Mauritius Times – 60 Years Ago
Fence Sitting Comments on World Affairs
One aspect of the awakening of the whole of Asia is this: a strange herd instinct is binding them all together, in their economic struggle towards full economic autonomy
When Napoleon first assessed China’s potential strength, he said:
‘China is asleep — let her sleep, for God only knows what will happen when she wakes up.’
Today the giant is wide awake. In other words, 600 million people are awake!… And this is quite a figure to reckon with.
Until 1917, Russia was nothing but a nation of peasants. Backward, illiterate peasants. No one knew at that time that the economic doctrines of Friedrich Engels and Karl Marx were to provoke revolutionary changes in USSR with far-reaching effects throughout the whole of Asia and the world at large.
Indeed, Russia is wide awake today! So much so that she is in no way afraid of America or Europe… It would be quite futile to speculate on the iron-clad bonds of friendship which bind together both Russia and China. The blunt truth is that Russia and China are presently doing quite well side by side in Asia. And they are quite determined to resist all forms of nonsense from the West.
And India?… Well, let the Indian Premier himself define the position of modern India: ‘The future of 400,000,000 human beings is of essential importance. These beings are no longer passive agents of others; they are active, dynamic, and hungering to shoulder the burdens of their own destiny and to shape it according to their own wishes.’ This is both a bold and courageous statement, pregnant with faith and goodwill.
Similarly, Indonesia, Pakistan, the whole of the Arab world, and Indo-China are all countries on the threshold of bewildering changes, all akin in their essence or their social or economic set-up.
One aspect of the awakening of the whole of Asia is this: a strange herd instinct is binding them all together, in their economic struggle towards full economic autonomy.
The recent Suez conflict has clearly shown that almost the whole countries of Asia are behind Nasser. And Nasser knows it and it is probably for this reason that he is deliberately trying to play East against West in his great gamble!…
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Armageddon or a false alarm?…
On two occasions, General Douglas Mac Arthur said:
‘The whole epicentre of world affairs rotates back towards the area whence it started…’
According to certain Christian prophecies, the final act of the earth’s drama will be enacted in the area where human history first began namely the near in East, for the Hebrew word Armageddon, means ‘mountain’, and ‘Megiddo’ is but 60 miles from Jerusalem.
Are we slowly moving today towards Armageddon? Prof Joad, in his ‘Recovery of Belief’ states clearly: ‘The stage is set for it…’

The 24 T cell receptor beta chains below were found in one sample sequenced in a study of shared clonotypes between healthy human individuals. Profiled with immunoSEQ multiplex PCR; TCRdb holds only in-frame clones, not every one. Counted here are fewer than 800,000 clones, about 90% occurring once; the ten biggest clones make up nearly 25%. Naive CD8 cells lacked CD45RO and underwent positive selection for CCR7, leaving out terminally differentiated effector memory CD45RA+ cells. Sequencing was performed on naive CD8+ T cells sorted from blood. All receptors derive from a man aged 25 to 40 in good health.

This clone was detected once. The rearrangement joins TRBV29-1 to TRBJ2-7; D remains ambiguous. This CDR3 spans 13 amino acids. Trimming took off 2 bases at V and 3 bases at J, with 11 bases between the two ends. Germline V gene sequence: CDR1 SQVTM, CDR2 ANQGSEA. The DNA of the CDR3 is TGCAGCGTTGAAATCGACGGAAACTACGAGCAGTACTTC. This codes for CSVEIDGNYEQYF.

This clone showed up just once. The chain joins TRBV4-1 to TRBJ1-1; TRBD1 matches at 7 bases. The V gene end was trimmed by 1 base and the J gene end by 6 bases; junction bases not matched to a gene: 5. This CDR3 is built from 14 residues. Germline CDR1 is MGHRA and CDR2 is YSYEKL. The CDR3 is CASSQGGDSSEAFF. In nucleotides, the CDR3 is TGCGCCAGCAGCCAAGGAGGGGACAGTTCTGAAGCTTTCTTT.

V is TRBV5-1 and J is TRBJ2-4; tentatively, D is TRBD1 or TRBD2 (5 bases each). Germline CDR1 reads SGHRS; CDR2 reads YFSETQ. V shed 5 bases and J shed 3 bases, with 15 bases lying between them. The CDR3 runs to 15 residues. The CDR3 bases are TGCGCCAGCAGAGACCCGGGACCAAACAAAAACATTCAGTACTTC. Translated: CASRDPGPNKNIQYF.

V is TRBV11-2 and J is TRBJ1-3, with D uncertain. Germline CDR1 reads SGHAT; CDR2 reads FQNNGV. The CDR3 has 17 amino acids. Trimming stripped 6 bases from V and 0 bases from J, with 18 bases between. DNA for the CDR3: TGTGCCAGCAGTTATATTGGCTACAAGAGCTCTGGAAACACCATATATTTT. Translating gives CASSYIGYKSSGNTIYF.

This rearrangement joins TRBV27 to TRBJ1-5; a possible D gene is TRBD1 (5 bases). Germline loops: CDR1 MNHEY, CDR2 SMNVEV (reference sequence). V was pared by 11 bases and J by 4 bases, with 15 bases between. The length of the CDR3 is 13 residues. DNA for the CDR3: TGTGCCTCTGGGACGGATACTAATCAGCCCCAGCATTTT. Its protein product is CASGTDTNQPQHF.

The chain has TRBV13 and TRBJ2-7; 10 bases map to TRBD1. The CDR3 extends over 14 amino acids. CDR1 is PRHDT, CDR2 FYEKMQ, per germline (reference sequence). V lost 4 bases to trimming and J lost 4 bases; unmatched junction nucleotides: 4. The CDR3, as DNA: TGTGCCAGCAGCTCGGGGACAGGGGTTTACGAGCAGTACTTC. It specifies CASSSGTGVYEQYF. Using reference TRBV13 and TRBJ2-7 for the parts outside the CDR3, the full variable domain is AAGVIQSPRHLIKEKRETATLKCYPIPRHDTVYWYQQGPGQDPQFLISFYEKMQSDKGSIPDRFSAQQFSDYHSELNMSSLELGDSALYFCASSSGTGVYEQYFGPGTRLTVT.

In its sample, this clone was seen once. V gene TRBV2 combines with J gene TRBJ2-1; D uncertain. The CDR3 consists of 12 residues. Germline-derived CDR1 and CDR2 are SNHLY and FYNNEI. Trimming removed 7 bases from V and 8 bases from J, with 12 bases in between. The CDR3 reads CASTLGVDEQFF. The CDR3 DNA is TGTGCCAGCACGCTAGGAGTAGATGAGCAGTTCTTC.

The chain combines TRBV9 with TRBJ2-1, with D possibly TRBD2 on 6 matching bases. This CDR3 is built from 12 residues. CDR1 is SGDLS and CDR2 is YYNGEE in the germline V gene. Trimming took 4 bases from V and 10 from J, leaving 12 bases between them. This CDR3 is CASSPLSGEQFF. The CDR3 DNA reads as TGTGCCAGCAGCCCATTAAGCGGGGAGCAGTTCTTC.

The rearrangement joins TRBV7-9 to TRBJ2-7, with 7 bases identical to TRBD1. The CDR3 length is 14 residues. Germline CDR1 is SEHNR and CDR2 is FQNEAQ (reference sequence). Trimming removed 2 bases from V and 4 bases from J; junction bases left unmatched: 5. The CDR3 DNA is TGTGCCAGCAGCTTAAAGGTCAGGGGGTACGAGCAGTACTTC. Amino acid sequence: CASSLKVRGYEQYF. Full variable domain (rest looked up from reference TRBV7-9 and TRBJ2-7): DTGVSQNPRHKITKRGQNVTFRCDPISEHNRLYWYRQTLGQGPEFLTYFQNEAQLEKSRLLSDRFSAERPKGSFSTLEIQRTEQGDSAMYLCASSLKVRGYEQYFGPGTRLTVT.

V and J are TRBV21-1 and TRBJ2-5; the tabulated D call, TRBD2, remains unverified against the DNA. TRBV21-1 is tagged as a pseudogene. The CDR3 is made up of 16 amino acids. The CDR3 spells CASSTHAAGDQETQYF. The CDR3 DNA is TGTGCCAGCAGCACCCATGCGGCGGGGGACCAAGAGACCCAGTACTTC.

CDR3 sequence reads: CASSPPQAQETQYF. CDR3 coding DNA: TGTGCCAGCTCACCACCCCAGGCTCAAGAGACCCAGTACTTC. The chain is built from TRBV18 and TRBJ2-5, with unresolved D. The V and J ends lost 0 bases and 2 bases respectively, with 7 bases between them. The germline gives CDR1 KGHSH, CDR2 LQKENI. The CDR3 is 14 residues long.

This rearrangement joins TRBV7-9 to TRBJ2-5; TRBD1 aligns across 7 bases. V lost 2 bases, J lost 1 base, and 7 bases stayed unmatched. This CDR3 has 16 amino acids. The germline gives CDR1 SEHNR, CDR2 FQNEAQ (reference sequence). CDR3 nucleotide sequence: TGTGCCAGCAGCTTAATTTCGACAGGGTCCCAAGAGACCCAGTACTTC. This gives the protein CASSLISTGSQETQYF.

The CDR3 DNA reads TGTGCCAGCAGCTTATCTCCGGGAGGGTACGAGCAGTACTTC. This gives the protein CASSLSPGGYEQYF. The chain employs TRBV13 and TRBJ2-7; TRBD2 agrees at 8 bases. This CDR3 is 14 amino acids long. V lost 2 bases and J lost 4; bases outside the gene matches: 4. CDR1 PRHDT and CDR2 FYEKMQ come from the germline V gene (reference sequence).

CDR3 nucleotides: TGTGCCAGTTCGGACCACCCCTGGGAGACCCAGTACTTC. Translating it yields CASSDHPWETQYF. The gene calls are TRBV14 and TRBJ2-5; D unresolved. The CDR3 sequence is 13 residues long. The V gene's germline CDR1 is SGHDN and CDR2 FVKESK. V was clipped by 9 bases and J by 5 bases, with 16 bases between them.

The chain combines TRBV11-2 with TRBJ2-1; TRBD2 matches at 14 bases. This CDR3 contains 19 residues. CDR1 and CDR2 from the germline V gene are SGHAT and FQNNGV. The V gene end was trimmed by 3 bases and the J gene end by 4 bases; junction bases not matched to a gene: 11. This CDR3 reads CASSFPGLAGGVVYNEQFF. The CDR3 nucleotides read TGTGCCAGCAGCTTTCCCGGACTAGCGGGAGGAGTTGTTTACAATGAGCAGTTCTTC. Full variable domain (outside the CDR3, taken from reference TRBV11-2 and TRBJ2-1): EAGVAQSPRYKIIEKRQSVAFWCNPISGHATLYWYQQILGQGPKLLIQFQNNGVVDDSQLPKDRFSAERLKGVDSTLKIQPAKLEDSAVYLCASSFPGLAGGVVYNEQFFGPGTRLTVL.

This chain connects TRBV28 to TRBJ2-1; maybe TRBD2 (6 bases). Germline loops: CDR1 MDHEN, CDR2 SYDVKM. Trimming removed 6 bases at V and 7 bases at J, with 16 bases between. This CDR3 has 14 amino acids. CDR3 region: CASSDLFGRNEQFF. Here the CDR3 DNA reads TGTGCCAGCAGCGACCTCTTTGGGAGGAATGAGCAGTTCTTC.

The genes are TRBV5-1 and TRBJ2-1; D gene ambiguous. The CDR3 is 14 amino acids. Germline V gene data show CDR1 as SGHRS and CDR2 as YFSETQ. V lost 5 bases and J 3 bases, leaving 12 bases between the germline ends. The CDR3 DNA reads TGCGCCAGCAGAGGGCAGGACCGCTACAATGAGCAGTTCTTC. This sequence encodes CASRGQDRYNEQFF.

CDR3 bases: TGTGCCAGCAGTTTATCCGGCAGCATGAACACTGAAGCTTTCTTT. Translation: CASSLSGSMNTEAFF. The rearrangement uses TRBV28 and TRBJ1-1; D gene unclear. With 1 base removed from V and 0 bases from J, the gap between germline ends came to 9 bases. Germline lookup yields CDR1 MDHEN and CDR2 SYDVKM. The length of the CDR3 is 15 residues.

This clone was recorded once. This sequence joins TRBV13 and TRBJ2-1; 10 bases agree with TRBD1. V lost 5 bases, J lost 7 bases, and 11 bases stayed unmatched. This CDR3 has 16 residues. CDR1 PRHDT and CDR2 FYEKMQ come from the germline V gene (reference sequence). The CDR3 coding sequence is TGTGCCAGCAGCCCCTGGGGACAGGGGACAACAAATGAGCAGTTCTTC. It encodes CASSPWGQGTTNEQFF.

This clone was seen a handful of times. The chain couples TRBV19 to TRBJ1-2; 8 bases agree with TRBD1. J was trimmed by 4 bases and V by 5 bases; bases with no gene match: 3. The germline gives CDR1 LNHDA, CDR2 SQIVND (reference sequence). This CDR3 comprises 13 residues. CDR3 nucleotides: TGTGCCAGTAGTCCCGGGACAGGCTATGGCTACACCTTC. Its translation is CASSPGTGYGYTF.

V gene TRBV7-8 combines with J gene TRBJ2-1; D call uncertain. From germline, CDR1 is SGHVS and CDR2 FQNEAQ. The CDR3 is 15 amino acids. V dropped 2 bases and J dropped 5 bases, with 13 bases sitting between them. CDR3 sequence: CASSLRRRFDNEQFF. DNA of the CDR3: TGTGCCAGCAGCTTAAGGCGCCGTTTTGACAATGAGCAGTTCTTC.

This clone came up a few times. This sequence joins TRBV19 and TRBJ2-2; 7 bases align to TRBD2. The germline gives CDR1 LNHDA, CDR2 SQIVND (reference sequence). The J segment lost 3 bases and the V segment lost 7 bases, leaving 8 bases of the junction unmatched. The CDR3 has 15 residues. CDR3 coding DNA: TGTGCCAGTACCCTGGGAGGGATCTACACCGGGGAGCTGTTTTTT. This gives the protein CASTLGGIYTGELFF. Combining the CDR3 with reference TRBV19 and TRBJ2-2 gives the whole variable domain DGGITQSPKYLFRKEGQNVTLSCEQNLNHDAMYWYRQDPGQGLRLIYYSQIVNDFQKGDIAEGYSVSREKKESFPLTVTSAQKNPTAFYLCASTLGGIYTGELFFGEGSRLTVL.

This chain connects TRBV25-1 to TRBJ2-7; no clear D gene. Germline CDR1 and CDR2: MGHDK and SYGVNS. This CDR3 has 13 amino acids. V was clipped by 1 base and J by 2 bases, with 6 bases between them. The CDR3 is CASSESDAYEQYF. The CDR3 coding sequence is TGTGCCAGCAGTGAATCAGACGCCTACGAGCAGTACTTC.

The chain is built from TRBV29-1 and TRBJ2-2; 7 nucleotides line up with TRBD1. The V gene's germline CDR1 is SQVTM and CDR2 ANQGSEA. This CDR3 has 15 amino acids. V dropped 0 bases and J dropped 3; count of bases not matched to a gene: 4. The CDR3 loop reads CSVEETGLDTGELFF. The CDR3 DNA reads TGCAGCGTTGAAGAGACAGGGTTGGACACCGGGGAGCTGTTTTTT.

Armageddon, from the Bible, will be a titanic and futile battle between East and West — and strange enough, the place of the battle is clearly defined in the Book of Books! Is Nasser setting the stage for it, in a near future?
Fortunately, despite the urgency of the Suez affair, the whole world does not seem as yet to be ripe for war. And we are all the happy for it. Despite a lot of sabre-rattling on both sides of the curtain, we do not think that we have come to the final climax.
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And The Suez Affairs?
Public opinion in Britain is certainly against all forms of war or aggression although as yet Britain has been seriously provoked in the Canal Zone. Let us be frank about the whole issue: Nasser’s move was definitely undemocratic. Somehow, as yet, he has been cunning enough to get away with it.
And what will be the stand of Britain in the whole affair? Sir Anthony Eden originally meant to force a showdown on Nasser, but from all quarters in Britain except among some fawning capitalists, his policy was frowned upon, until he cooled down and consented to invoke the authority of the Security Council.
For the time being we do not think that the whole issue will flare up into a bitter and deadly war. Britain is too determined to stick to her moral code and Britain sincerely wants peace — to allow herself to go berserk.
We all hope here that a satisfactory compromise will be evolved eventually by both parties, with a view to achieving a peaceful settlement of the thorny issue.
Until then, let us all meditate upon the timely and solemn advice of Dr Geoffrey Fisher, the Archbishop of Canterbury:
‘In the field of international politics, everyone knows that war is no longer compatible with civilisation; that when nations dispute with one another, the appeal should be no longer to force, but to reason against reason.
‘But to change from one to the other is terribly difficult and risks disaster…’
But who wants to look at the Suez affair in the cold light of reason and common sense – incidentally, the most uncommon sense in the world?…
* Published in print edition on 25 January 2019